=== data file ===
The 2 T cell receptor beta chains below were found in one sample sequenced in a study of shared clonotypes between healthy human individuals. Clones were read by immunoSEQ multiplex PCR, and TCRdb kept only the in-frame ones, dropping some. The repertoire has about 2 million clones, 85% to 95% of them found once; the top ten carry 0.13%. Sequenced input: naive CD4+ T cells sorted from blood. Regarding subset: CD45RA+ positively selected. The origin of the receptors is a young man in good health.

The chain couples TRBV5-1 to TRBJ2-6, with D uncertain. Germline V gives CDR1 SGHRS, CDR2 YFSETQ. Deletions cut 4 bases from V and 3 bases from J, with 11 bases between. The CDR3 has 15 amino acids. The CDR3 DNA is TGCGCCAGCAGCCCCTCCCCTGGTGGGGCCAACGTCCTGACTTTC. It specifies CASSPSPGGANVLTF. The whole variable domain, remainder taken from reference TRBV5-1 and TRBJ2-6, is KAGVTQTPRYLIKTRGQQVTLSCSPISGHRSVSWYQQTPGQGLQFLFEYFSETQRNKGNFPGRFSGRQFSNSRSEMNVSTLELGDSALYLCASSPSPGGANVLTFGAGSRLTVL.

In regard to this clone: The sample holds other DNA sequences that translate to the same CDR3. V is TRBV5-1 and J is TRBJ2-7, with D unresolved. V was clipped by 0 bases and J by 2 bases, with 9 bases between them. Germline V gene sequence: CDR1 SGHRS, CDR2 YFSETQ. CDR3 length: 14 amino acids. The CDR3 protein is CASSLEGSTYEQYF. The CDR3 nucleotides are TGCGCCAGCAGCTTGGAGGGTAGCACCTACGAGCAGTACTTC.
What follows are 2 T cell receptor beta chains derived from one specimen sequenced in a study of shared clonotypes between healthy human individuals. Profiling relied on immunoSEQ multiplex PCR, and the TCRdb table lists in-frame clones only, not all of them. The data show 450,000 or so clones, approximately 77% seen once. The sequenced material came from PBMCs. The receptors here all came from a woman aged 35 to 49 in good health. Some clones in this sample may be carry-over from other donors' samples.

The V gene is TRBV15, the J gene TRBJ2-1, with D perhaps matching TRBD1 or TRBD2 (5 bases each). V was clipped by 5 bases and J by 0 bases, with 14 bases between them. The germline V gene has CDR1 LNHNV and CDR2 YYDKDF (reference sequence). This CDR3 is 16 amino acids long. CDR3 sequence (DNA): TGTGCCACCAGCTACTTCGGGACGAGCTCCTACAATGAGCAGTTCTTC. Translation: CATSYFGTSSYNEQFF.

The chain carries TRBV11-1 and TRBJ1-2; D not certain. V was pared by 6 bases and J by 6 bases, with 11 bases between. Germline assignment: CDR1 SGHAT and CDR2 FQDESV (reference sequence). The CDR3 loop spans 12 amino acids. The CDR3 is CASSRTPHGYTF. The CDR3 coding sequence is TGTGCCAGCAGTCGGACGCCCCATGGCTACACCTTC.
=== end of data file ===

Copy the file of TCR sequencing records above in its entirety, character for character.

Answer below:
The 2 T cell receptor beta chains below were found in one sample sequenced in a study of shared clonotypes between healthy human individuals. Clones were read by immunoSEQ multiplex PCR, and TCRdb kept only the in-frame ones, dropping some. The repertoire has about 2 million clones, 85% to 95% of them found once; the top ten carry 0.13%. Sequenced input: naive CD4+ T cells sorted from blood. Regarding subset: CD45RA+ positively selected. The origin of the receptors is a young man in good health.

The chain couples TRBV5-1 to TRBJ2-6, with D uncertain. Germline V gives CDR1 SGHRS, CDR2 YFSETQ. Deletions cut 4 bases from V and 3 bases from J, with 11 bases between. The CDR3 has 15 amino acids. The CDR3 DNA is TGCGCCAGCAGCCCCTCCCCTGGTGGGGCCAACGTCCTGACTTTC. It specifies CASSPSPGGANVLTF. The whole variable domain, remainder taken from reference TRBV5-1 and TRBJ2-6, is KAGVTQTPRYLIKTRGQQVTLSCSPISGHRSVSWYQQTPGQGLQFLFEYFSETQRNKGNFPGRFSGRQFSNSRSEMNVSTLELGDSALYLCASSPSPGGANVLTFGAGSRLTVL.

In regard to this clone: The sample holds other DNA sequences that translate to the same CDR3. V is TRBV5-1 and J is TRBJ2-7, with D unresolved. V was clipped by 0 bases and J by 2 bases, with 9 bases between them. Germline V gene sequence: CDR1 SGHRS, CDR2 YFSETQ. CDR3 length: 14 amino acids. The CDR3 protein is CASSLEGSTYEQYF. The CDR3 nucleotides are TGCGCCAGCAGCTTGGAGGGTAGCACCTACGAGCAGTACTTC.
What follows are 2 T cell receptor beta chains derived from one specimen sequenced in a study of shared clonotypes between healthy human individuals. Profiling relied on immunoSEQ multiplex PCR, and the TCRdb table lists in-frame clones only, not all of them. The data show 450,000 or so clones, approximately 77% seen once. The sequenced material came from PBMCs. The receptors here all came from a woman aged 35 to 49 in good health. Some clones in this sample may be carry-over from other donors' samples.

The V gene is TRBV15, the J gene TRBJ2-1, with D perhaps matching TRBD1 or TRBD2 (5 bases each). V was clipped by 5 bases and J by 0 bases, with 14 bases between them. The germline V gene has CDR1 LNHNV and CDR2 YYDKDF (reference sequence). This CDR3 is 16 amino acids long. CDR3 sequence (DNA): TGTGCCACCAGCTACTTCGGGACGAGCTCCTACAATGAGCAGTTCTTC. Translation: CATSYFGTSSYNEQFF.

The chain carries TRBV11-1 and TRBJ1-2; D not certain. V was pared by 6 bases and J by 6 bases, with 11 bases between. Germline assignment: CDR1 SGHAT and CDR2 FQDESV (reference sequence). The CDR3 loop spans 12 amino acids. The CDR3 is CASSRTPHGYTF. The CDR3 coding sequence is TGTGCCAGCAGTCGGACGCCCCATGGCTACACCTTC.